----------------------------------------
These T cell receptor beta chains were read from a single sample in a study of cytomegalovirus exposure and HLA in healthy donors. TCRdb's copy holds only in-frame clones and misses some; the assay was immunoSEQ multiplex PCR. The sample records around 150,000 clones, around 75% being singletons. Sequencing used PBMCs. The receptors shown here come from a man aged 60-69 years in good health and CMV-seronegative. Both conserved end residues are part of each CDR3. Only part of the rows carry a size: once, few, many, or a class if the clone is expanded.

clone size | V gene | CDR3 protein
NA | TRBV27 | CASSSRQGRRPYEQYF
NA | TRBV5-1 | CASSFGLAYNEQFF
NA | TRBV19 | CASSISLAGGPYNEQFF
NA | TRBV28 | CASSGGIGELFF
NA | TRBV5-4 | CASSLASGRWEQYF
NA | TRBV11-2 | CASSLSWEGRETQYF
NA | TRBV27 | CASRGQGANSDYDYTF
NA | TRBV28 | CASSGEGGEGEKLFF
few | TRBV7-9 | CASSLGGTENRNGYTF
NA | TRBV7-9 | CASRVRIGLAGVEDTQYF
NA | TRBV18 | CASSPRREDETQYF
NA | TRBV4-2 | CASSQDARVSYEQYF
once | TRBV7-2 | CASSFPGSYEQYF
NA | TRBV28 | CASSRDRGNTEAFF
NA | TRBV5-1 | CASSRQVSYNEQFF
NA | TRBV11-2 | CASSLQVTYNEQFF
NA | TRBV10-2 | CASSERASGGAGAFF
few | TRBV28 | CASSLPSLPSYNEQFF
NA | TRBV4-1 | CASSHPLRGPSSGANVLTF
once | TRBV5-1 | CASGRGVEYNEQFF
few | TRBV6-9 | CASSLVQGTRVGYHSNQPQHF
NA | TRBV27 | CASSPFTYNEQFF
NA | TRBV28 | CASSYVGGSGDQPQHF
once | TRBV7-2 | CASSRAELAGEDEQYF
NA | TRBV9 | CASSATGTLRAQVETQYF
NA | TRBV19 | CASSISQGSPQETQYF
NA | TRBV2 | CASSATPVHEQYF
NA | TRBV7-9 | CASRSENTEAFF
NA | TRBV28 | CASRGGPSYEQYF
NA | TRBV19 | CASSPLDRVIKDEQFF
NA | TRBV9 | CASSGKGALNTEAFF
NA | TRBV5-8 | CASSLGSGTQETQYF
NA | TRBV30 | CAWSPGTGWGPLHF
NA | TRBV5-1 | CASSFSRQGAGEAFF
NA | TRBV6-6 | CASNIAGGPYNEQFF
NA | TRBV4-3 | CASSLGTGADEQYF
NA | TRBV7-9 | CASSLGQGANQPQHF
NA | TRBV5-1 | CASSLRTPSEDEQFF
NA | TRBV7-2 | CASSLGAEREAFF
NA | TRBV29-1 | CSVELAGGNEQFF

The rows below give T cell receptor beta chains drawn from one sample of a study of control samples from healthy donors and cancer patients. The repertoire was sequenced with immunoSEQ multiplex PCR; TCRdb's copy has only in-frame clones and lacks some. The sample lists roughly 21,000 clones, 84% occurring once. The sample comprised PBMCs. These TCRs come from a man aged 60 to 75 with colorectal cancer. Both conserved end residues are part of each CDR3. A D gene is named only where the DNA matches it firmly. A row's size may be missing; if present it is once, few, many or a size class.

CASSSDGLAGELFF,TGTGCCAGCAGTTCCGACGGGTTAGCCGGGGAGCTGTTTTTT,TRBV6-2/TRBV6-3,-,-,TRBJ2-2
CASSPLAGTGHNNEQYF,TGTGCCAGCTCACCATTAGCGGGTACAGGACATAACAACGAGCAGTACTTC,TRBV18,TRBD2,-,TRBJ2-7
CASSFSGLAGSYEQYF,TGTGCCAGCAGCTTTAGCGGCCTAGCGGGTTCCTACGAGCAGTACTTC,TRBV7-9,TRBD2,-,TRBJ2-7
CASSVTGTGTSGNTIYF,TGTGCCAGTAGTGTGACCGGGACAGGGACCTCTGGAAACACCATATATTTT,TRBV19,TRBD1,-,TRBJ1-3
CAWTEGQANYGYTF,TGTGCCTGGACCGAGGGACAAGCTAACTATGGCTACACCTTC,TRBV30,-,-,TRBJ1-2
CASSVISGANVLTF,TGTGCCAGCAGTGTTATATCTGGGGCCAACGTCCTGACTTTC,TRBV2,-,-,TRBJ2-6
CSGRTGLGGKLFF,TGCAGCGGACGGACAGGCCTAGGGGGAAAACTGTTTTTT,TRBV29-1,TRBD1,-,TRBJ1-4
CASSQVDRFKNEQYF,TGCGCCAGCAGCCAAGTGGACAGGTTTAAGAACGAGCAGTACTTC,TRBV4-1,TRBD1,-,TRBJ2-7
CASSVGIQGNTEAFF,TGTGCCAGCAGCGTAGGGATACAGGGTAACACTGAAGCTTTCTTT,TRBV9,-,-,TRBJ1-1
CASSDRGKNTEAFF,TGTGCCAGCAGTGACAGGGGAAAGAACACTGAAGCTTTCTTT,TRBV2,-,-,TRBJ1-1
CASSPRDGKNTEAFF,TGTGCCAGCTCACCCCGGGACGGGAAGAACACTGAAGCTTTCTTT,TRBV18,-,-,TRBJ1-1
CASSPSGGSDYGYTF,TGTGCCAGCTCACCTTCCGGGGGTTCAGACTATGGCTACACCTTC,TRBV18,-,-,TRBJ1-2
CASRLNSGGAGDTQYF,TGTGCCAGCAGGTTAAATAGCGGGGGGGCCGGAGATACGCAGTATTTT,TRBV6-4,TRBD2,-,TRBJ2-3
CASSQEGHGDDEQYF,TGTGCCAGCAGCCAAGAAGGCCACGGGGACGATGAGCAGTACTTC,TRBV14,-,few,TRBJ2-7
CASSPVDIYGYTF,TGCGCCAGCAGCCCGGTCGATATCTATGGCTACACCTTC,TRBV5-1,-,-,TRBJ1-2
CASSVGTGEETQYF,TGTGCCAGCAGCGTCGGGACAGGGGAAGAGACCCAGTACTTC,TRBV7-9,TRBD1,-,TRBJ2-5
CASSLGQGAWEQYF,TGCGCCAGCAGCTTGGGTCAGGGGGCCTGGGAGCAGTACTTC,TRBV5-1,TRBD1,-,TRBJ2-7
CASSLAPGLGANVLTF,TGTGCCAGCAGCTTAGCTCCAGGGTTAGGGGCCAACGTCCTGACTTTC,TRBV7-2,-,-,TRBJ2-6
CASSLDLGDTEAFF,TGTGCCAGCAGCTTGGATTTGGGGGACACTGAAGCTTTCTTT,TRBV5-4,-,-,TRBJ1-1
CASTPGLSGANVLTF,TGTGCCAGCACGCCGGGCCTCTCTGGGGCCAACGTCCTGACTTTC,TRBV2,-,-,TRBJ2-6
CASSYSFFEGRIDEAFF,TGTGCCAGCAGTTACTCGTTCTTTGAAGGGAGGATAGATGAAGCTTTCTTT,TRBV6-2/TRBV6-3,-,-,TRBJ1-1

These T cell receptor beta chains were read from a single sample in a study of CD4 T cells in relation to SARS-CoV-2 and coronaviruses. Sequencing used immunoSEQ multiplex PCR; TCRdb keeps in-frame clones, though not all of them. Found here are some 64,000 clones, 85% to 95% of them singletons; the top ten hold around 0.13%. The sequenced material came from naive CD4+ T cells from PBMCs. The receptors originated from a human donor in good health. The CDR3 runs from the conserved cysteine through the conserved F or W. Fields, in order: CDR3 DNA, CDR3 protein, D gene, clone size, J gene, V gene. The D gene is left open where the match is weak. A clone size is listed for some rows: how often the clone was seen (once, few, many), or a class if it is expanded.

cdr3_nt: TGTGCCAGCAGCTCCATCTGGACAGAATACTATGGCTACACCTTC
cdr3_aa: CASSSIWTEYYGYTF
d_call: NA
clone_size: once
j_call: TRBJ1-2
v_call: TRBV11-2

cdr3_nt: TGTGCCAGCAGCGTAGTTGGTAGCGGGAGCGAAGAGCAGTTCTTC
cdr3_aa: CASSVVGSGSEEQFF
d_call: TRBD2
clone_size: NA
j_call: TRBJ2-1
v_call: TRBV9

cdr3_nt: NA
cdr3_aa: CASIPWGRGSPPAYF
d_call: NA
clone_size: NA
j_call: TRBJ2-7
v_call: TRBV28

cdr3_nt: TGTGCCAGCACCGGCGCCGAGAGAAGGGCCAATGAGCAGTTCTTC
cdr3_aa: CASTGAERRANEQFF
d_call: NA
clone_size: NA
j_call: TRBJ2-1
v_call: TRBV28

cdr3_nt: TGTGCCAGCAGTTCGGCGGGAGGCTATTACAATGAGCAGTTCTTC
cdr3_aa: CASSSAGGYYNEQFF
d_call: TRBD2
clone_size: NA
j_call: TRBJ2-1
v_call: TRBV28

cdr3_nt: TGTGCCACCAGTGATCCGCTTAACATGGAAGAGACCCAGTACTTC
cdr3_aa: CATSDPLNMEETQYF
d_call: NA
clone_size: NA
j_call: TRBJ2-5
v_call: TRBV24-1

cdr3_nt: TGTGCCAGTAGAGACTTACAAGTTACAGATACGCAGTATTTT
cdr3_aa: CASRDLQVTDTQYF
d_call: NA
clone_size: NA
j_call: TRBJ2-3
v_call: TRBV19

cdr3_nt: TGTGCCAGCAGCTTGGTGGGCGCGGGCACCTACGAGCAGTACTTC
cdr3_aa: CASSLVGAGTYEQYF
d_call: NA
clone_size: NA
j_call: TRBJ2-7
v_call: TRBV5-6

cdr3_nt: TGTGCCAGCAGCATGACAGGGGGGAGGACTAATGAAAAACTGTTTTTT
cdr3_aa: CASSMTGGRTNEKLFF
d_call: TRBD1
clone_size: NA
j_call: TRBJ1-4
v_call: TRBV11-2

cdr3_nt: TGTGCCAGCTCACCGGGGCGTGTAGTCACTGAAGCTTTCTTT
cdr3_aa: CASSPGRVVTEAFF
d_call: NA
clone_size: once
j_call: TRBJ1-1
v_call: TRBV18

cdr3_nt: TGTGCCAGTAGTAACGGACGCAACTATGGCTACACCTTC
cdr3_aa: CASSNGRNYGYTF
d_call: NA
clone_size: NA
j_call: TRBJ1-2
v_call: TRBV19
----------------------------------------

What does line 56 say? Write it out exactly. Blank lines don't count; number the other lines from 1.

CASRLNSGGAGDTQYF,TGTGCCAGCAGGTTAAATAGCGGGGGGGCCGGAGATACGCAGTATTTT,TRBV6-4,TRBD2,-,TRBJ2-3